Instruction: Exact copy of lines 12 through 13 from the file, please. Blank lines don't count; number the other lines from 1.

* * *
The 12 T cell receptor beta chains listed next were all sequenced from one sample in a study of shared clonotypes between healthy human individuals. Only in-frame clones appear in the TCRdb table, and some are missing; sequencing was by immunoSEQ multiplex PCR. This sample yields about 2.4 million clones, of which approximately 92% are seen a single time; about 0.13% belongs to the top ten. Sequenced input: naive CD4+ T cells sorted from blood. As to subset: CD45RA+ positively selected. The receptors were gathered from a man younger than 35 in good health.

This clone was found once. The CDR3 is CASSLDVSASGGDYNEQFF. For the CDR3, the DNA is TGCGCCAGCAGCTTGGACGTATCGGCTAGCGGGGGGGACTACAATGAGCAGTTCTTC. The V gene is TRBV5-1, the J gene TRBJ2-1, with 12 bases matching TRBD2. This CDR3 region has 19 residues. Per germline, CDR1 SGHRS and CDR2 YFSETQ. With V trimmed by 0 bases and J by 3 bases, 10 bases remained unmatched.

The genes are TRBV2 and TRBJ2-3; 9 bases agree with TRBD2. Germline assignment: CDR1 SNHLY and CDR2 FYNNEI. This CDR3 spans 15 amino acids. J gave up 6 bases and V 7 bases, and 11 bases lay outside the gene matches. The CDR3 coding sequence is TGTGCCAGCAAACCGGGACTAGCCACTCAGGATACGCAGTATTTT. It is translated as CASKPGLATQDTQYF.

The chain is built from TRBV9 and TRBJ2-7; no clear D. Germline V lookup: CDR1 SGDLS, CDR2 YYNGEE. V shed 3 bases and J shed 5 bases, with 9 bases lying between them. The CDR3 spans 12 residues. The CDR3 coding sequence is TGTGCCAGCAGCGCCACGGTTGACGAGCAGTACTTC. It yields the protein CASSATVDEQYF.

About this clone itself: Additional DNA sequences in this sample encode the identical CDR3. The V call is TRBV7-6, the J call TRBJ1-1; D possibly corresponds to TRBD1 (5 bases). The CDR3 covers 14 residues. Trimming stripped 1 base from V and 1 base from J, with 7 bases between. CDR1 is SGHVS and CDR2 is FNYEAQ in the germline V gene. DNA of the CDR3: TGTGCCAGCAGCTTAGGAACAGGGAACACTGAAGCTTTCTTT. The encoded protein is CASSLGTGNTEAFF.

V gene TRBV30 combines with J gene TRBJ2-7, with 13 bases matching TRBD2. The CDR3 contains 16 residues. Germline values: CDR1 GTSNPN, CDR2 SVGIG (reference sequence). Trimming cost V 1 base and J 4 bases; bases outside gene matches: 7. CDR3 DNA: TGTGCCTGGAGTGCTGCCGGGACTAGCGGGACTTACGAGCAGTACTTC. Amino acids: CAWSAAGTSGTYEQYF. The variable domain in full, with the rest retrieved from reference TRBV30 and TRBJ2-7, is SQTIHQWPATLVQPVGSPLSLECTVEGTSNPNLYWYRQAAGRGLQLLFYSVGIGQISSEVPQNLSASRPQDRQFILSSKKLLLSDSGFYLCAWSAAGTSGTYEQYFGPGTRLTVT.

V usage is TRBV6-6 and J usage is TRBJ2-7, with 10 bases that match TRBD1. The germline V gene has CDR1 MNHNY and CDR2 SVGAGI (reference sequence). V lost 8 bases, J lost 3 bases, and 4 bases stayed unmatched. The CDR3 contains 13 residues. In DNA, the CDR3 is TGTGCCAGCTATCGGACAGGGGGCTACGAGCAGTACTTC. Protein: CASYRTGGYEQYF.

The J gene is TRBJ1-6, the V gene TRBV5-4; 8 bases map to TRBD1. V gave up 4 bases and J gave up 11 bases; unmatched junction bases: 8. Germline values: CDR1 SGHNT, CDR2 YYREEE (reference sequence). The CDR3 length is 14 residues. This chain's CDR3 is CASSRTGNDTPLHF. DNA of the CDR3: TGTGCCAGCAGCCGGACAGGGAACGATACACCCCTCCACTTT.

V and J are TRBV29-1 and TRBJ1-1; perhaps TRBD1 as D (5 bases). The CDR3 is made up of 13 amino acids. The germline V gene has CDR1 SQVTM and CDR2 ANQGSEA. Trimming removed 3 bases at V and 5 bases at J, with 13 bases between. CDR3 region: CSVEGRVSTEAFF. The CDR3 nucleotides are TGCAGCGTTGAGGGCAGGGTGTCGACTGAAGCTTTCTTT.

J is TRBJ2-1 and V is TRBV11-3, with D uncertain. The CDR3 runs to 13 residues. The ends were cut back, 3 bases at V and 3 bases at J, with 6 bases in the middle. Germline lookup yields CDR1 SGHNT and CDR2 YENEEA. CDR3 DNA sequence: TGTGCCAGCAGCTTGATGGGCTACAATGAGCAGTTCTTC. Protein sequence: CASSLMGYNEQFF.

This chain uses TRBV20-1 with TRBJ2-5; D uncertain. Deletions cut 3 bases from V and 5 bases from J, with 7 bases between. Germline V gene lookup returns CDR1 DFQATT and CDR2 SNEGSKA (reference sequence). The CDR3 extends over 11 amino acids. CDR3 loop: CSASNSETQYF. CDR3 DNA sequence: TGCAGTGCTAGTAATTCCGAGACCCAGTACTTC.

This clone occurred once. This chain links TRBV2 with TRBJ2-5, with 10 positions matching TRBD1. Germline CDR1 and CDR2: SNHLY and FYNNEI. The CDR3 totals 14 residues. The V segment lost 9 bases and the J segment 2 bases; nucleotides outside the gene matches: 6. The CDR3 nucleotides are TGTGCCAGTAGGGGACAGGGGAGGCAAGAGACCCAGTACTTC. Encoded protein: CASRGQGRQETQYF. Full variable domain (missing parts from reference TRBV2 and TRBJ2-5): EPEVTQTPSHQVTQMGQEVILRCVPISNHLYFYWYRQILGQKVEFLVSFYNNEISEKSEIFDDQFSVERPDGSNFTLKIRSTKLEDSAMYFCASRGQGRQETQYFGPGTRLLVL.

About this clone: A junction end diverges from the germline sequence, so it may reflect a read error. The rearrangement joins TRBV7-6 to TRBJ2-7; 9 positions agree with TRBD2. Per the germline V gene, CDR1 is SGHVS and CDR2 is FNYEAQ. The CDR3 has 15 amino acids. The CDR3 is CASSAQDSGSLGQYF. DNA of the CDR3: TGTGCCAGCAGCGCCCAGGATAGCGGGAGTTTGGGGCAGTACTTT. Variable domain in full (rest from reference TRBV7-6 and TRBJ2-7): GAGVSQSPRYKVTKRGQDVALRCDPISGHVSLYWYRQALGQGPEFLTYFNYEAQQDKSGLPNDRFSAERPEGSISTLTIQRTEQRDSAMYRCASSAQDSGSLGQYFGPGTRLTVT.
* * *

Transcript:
This clone occurred once. This chain links TRBV2 with TRBJ2-5, with 10 positions matching TRBD1. Germline CDR1 and CDR2: SNHLY and FYNNEI. The CDR3 totals 14 residues. The V segment lost 9 bases and the J segment 2 bases; nucleotides outside the gene matches: 6. The CDR3 nucleotides are TGTGCCAGTAGGGGACAGGGGAGGCAAGAGACCCAGTACTTC. Encoded protein: CASRGQGRQETQYF. Full variable domain (missing parts from reference TRBV2 and TRBJ2-5): EPEVTQTPSHQVTQMGQEVILRCVPISNHLYFYWYRQILGQKVEFLVSFYNNEISEKSEIFDDQFSVERPDGSNFTLKIRSTKLEDSAMYFCASRGQGRQETQYFGPGTRLLVL.

About this clone: A junction end diverges from the germline sequence, so it may reflect a read error. The rearrangement joins TRBV7-6 to TRBJ2-7; 9 positions agree with TRBD2. Per the germline V gene, CDR1 is SGHVS and CDR2 is FNYEAQ. The CDR3 has 15 amino acids. The CDR3 is CASSAQDSGSLGQYF. DNA of the CDR3: TGTGCCAGCAGCGCCCAGGATAGCGGGAGTTTGGGGCAGTACTTT. Variable domain in full (rest from reference TRBV7-6 and TRBJ2-7): GAGVSQSPRYKVTKRGQDVALRCDPISGHVSLYWYRQALGQGPEFLTYFNYEAQQDKSGLPNDRFSAERPEGSISTLTIQRTEQRDSAMYRCASSAQDSGSLGQYFGPGTRLTVT.